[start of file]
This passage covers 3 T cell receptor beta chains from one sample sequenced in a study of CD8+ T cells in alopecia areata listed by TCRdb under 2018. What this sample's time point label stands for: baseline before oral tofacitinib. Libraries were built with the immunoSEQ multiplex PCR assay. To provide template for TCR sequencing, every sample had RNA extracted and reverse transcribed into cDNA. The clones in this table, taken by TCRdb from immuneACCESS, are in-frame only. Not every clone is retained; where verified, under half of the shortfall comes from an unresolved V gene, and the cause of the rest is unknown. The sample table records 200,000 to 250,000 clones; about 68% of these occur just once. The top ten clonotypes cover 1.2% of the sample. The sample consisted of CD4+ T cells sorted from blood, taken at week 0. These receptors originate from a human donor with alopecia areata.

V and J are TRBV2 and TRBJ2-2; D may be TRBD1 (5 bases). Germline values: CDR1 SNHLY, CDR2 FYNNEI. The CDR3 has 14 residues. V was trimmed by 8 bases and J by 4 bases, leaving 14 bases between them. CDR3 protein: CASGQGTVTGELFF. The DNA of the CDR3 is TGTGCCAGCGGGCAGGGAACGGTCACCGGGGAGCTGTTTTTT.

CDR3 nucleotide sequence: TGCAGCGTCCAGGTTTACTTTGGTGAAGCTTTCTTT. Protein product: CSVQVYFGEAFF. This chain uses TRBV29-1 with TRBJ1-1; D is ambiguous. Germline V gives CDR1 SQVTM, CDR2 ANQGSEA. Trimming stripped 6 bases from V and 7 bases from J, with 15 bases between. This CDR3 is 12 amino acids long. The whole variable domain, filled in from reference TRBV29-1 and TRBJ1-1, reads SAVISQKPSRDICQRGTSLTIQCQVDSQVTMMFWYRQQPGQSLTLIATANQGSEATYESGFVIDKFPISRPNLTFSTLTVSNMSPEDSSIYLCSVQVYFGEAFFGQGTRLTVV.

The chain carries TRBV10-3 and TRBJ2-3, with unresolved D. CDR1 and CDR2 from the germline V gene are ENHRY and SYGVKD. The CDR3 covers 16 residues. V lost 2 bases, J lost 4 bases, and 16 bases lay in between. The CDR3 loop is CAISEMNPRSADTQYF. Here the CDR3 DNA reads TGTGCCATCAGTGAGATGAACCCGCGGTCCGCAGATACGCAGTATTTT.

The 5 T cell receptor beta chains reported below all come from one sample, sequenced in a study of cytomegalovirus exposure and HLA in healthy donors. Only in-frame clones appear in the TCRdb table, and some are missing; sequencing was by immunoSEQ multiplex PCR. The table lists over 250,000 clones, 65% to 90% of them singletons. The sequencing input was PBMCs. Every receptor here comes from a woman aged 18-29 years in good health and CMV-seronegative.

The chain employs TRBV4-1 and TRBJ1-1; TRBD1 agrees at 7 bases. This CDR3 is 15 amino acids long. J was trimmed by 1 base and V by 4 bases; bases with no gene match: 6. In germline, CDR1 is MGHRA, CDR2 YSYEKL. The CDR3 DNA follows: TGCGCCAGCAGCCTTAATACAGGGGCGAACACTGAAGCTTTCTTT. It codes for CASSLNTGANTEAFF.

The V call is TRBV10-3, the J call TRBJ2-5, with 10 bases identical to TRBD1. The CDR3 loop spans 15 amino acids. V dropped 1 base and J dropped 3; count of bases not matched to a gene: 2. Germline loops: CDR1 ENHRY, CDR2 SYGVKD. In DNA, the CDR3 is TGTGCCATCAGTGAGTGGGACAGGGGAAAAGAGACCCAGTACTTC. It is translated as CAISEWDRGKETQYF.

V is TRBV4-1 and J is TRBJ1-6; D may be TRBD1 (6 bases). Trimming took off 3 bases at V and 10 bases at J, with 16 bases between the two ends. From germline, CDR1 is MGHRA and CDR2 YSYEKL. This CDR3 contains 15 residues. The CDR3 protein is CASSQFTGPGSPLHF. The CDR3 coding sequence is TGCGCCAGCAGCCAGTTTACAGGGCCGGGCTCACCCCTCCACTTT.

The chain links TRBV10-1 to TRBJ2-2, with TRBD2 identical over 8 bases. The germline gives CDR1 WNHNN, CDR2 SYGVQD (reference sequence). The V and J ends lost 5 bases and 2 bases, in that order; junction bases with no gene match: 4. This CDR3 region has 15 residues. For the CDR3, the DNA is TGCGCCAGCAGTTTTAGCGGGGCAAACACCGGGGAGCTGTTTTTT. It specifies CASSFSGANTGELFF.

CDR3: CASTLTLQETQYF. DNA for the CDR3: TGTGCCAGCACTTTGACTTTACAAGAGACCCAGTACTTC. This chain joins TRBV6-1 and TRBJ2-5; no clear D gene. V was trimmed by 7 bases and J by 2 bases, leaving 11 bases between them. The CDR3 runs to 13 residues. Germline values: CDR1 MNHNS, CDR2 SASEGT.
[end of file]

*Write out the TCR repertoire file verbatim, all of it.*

This passage covers 3 T cell receptor beta chains from one sample sequenced in a study of CD8+ T cells in alopecia areata listed by TCRdb under 2018. What this sample's time point label stands for: baseline before oral tofacitinib. Libraries were built with the immunoSEQ multiplex PCR assay. To provide template for TCR sequencing, every sample had RNA extracted and reverse transcribed into cDNA. The clones in this table, taken by TCRdb from immuneACCESS, are in-frame only. Not every clone is retained; where verified, under half of the shortfall comes from an unresolved V gene, and the cause of the rest is unknown. The sample table records 200,000 to 250,000 clones; about 68% of these occur just once. The top ten clonotypes cover 1.2% of the sample. The sample consisted of CD4+ T cells sorted from blood, taken at week 0. These receptors originate from a human donor with alopecia areata.

V and J are TRBV2 and TRBJ2-2; D may be TRBD1 (5 bases). Germline values: CDR1 SNHLY, CDR2 FYNNEI. The CDR3 has 14 residues. V was trimmed by 8 bases and J by 4 bases, leaving 14 bases between them. CDR3 protein: CASGQGTVTGELFF. The DNA of the CDR3 is TGTGCCAGCGGGCAGGGAACGGTCACCGGGGAGCTGTTTTTT.

CDR3 nucleotide sequence: TGCAGCGTCCAGGTTTACTTTGGTGAAGCTTTCTTT. Protein product: CSVQVYFGEAFF. This chain uses TRBV29-1 with TRBJ1-1; D is ambiguous. Germline V gives CDR1 SQVTM, CDR2 ANQGSEA. Trimming stripped 6 bases from V and 7 bases from J, with 15 bases between. This CDR3 is 12 amino acids long. The whole variable domain, filled in from reference TRBV29-1 and TRBJ1-1, reads SAVISQKPSRDICQRGTSLTIQCQVDSQVTMMFWYRQQPGQSLTLIATANQGSEATYESGFVIDKFPISRPNLTFSTLTVSNMSPEDSSIYLCSVQVYFGEAFFGQGTRLTVV.

The chain carries TRBV10-3 and TRBJ2-3, with unresolved D. CDR1 and CDR2 from the germline V gene are ENHRY and SYGVKD. The CDR3 covers 16 residues. V lost 2 bases, J lost 4 bases, and 16 bases lay in between. The CDR3 loop is CAISEMNPRSADTQYF. Here the CDR3 DNA reads TGTGCCATCAGTGAGATGAACCCGCGGTCCGCAGATACGCAGTATTTT.

The 5 T cell receptor beta chains reported below all come from one sample, sequenced in a study of cytomegalovirus exposure and HLA in healthy donors. Only in-frame clones appear in the TCRdb table, and some are missing; sequencing was by immunoSEQ multiplex PCR. The table lists over 250,000 clones, 65% to 90% of them singletons. The sequencing input was PBMCs. Every receptor here comes from a woman aged 18-29 years in good health and CMV-seronegative.

The chain employs TRBV4-1 and TRBJ1-1; TRBD1 agrees at 7 bases. This CDR3 is 15 amino acids long. J was trimmed by 1 base and V by 4 bases; bases with no gene match: 6. In germline, CDR1 is MGHRA, CDR2 YSYEKL. The CDR3 DNA follows: TGCGCCAGCAGCCTTAATACAGGGGCGAACACTGAAGCTTTCTTT. It codes for CASSLNTGANTEAFF.

The V call is TRBV10-3, the J call TRBJ2-5, with 10 bases identical to TRBD1. The CDR3 loop spans 15 amino acids. V dropped 1 base and J dropped 3; count of bases not matched to a gene: 2. Germline loops: CDR1 ENHRY, CDR2 SYGVKD. In DNA, the CDR3 is TGTGCCATCAGTGAGTGGGACAGGGGAAAAGAGACCCAGTACTTC. It is translated as CAISEWDRGKETQYF.

V is TRBV4-1 and J is TRBJ1-6; D may be TRBD1 (6 bases). Trimming took off 3 bases at V and 10 bases at J, with 16 bases between the two ends. From germline, CDR1 is MGHRA and CDR2 YSYEKL. This CDR3 contains 15 residues. The CDR3 protein is CASSQFTGPGSPLHF. The CDR3 coding sequence is TGCGCCAGCAGCCAGTTTACAGGGCCGGGCTCACCCCTCCACTTT.

The chain links TRBV10-1 to TRBJ2-2, with TRBD2 identical over 8 bases. The germline gives CDR1 WNHNN, CDR2 SYGVQD (reference sequence). The V and J ends lost 5 bases and 2 bases, in that order; junction bases with no gene match: 4. This CDR3 region has 15 residues. For the CDR3, the DNA is TGCGCCAGCAGTTTTAGCGGGGCAAACACCGGGGAGCTGTTTTTT. It specifies CASSFSGANTGELFF.

CDR3: CASTLTLQETQYF. DNA for the CDR3: TGTGCCAGCACTTTGACTTTACAAGAGACCCAGTACTTC. This chain joins TRBV6-1 and TRBJ2-5; no clear D gene. V was trimmed by 7 bases and J by 2 bases, leaving 11 bases between them. The CDR3 runs to 13 residues. Germline values: CDR1 MNHNS, CDR2 SASEGT.